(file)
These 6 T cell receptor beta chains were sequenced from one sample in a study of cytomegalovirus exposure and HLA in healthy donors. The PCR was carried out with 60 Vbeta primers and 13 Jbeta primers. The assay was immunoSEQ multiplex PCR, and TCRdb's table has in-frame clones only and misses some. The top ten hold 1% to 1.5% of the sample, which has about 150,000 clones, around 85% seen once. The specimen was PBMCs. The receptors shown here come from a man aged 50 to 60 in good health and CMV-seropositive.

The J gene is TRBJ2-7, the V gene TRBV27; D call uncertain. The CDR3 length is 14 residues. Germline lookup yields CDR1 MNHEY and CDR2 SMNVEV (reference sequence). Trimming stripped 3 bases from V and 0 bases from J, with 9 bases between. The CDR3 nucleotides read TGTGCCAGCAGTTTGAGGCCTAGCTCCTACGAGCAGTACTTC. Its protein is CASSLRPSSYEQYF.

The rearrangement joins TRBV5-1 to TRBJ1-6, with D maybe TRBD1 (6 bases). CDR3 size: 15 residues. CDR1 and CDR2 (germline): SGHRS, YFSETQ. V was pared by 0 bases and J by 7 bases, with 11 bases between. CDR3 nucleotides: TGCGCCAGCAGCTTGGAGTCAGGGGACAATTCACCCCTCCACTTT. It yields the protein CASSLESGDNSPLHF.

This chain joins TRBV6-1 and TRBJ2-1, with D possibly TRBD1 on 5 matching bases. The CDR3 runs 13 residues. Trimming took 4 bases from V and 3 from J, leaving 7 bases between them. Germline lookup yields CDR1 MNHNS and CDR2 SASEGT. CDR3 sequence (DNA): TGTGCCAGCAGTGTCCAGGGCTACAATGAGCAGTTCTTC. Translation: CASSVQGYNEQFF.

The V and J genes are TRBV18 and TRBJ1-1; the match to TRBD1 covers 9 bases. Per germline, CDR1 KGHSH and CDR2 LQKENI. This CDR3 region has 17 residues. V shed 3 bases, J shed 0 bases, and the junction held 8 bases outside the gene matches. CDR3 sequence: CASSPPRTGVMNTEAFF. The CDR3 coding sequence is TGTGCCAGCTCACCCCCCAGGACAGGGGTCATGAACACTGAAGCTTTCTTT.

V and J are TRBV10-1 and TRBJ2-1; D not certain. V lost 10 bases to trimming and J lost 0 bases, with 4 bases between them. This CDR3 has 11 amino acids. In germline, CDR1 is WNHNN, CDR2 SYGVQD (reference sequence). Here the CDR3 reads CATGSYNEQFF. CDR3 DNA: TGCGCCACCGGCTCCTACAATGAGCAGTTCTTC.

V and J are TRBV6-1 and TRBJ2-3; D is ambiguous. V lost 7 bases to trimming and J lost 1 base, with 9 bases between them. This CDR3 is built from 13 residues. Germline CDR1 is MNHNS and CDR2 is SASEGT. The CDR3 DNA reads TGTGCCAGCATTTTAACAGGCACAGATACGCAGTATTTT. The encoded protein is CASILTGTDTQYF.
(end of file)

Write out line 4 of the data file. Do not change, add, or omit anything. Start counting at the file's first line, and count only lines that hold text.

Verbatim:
This chain joins TRBV6-1 and TRBJ2-1, with D possibly TRBD1 on 5 matching bases. The CDR3 runs 13 residues. Trimming took 4 bases from V and 3 from J, leaving 7 bases between them. Germline lookup yields CDR1 MNHNS and CDR2 SASEGT. CDR3 sequence (DNA): TGTGCCAGCAGTGTCCAGGGCTACAATGAGCAGTTCTTC. Translation: CASSVQGYNEQFF.